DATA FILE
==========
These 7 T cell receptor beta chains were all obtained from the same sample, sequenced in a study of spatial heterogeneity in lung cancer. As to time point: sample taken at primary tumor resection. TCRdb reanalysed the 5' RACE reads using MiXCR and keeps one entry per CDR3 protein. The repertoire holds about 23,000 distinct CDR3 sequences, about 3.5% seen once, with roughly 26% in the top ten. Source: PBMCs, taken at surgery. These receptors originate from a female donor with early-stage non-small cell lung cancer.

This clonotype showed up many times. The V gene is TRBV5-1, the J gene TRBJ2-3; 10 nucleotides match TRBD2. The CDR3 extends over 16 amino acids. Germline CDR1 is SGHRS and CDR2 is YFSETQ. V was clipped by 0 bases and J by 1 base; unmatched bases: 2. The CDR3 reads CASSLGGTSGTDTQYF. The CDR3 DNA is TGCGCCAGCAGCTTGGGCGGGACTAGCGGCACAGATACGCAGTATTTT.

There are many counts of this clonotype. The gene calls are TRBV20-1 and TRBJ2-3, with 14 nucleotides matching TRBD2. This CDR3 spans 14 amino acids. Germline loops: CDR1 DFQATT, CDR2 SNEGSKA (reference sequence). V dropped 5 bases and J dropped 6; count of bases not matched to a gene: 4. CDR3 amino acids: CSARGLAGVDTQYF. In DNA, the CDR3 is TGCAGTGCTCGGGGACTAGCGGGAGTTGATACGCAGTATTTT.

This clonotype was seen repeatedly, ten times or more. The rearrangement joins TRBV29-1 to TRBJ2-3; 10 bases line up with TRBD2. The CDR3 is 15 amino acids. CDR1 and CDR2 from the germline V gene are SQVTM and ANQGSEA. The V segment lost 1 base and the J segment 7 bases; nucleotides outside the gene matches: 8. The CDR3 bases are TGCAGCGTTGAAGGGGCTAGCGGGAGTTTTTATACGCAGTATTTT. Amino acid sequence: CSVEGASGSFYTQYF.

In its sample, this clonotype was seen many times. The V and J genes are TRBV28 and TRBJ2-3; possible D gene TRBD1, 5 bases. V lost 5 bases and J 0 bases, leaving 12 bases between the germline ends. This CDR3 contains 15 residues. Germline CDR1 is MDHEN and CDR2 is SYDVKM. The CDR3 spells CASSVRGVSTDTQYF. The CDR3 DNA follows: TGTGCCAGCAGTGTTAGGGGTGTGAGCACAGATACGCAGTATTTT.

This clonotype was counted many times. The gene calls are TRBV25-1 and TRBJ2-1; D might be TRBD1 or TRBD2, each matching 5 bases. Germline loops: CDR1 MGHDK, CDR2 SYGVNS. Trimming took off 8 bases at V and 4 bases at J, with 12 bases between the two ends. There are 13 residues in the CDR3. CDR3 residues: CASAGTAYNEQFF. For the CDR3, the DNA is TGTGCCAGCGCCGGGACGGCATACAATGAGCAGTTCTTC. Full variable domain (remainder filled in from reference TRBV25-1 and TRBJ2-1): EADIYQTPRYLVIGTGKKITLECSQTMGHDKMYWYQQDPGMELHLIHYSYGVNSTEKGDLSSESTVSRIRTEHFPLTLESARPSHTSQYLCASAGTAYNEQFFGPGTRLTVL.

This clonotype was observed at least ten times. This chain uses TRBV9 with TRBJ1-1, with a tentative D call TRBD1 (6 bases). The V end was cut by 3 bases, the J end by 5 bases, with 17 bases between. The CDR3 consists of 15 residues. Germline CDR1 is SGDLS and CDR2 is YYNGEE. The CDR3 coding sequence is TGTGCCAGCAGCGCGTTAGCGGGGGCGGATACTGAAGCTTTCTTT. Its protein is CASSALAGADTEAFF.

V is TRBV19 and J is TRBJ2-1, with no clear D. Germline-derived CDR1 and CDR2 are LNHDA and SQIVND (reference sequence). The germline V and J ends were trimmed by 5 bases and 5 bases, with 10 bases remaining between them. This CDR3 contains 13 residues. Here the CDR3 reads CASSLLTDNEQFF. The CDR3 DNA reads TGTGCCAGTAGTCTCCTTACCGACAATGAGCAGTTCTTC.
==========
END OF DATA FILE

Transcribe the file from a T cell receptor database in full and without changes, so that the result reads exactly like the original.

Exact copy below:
These 7 T cell receptor beta chains were all obtained from the same sample, sequenced in a study of spatial heterogeneity in lung cancer. As to time point: sample taken at primary tumor resection. TCRdb reanalysed the 5' RACE reads using MiXCR and keeps one entry per CDR3 protein. The repertoire holds about 23,000 distinct CDR3 sequences, about 3.5% seen once, with roughly 26% in the top ten. Source: PBMCs, taken at surgery. These receptors originate from a female donor with early-stage non-small cell lung cancer.

This clonotype showed up many times. The V gene is TRBV5-1, the J gene TRBJ2-3; 10 nucleotides match TRBD2. The CDR3 extends over 16 amino acids. Germline CDR1 is SGHRS and CDR2 is YFSETQ. V was clipped by 0 bases and J by 1 base; unmatched bases: 2. The CDR3 reads CASSLGGTSGTDTQYF. The CDR3 DNA is TGCGCCAGCAGCTTGGGCGGGACTAGCGGCACAGATACGCAGTATTTT.

There are many counts of this clonotype. The gene calls are TRBV20-1 and TRBJ2-3, with 14 nucleotides matching TRBD2. This CDR3 spans 14 amino acids. Germline loops: CDR1 DFQATT, CDR2 SNEGSKA (reference sequence). V dropped 5 bases and J dropped 6; count of bases not matched to a gene: 4. CDR3 amino acids: CSARGLAGVDTQYF. In DNA, the CDR3 is TGCAGTGCTCGGGGACTAGCGGGAGTTGATACGCAGTATTTT.

This clonotype was seen repeatedly, ten times or more. The rearrangement joins TRBV29-1 to TRBJ2-3; 10 bases line up with TRBD2. The CDR3 is 15 amino acids. CDR1 and CDR2 from the germline V gene are SQVTM and ANQGSEA. The V segment lost 1 base and the J segment 7 bases; nucleotides outside the gene matches: 8. The CDR3 bases are TGCAGCGTTGAAGGGGCTAGCGGGAGTTTTTATACGCAGTATTTT. Amino acid sequence: CSVEGASGSFYTQYF.

In its sample, this clonotype was seen many times. The V and J genes are TRBV28 and TRBJ2-3; possible D gene TRBD1, 5 bases. V lost 5 bases and J 0 bases, leaving 12 bases between the germline ends. This CDR3 contains 15 residues. Germline CDR1 is MDHEN and CDR2 is SYDVKM. The CDR3 spells CASSVRGVSTDTQYF. The CDR3 DNA follows: TGTGCCAGCAGTGTTAGGGGTGTGAGCACAGATACGCAGTATTTT.

This clonotype was counted many times. The gene calls are TRBV25-1 and TRBJ2-1; D might be TRBD1 or TRBD2, each matching 5 bases. Germline loops: CDR1 MGHDK, CDR2 SYGVNS. Trimming took off 8 bases at V and 4 bases at J, with 12 bases between the two ends. There are 13 residues in the CDR3. CDR3 residues: CASAGTAYNEQFF. For the CDR3, the DNA is TGTGCCAGCGCCGGGACGGCATACAATGAGCAGTTCTTC. Full variable domain (remainder filled in from reference TRBV25-1 and TRBJ2-1): EADIYQTPRYLVIGTGKKITLECSQTMGHDKMYWYQQDPGMELHLIHYSYGVNSTEKGDLSSESTVSRIRTEHFPLTLESARPSHTSQYLCASAGTAYNEQFFGPGTRLTVL.

This clonotype was observed at least ten times. This chain uses TRBV9 with TRBJ1-1, with a tentative D call TRBD1 (6 bases). The V end was cut by 3 bases, the J end by 5 bases, with 17 bases between. The CDR3 consists of 15 residues. Germline CDR1 is SGDLS and CDR2 is YYNGEE. The CDR3 coding sequence is TGTGCCAGCAGCGCGTTAGCGGGGGCGGATACTGAAGCTTTCTTT. Its protein is CASSALAGADTEAFF.

V is TRBV19 and J is TRBJ2-1, with no clear D. Germline-derived CDR1 and CDR2 are LNHDA and SQIVND (reference sequence). The germline V and J ends were trimmed by 5 bases and 5 bases, with 10 bases remaining between them. This CDR3 contains 13 residues. Here the CDR3 reads CASSLLTDNEQFF. The CDR3 DNA reads TGTGCCAGTAGTCTCCTTACCGACAATGAGCAGTTCTTC.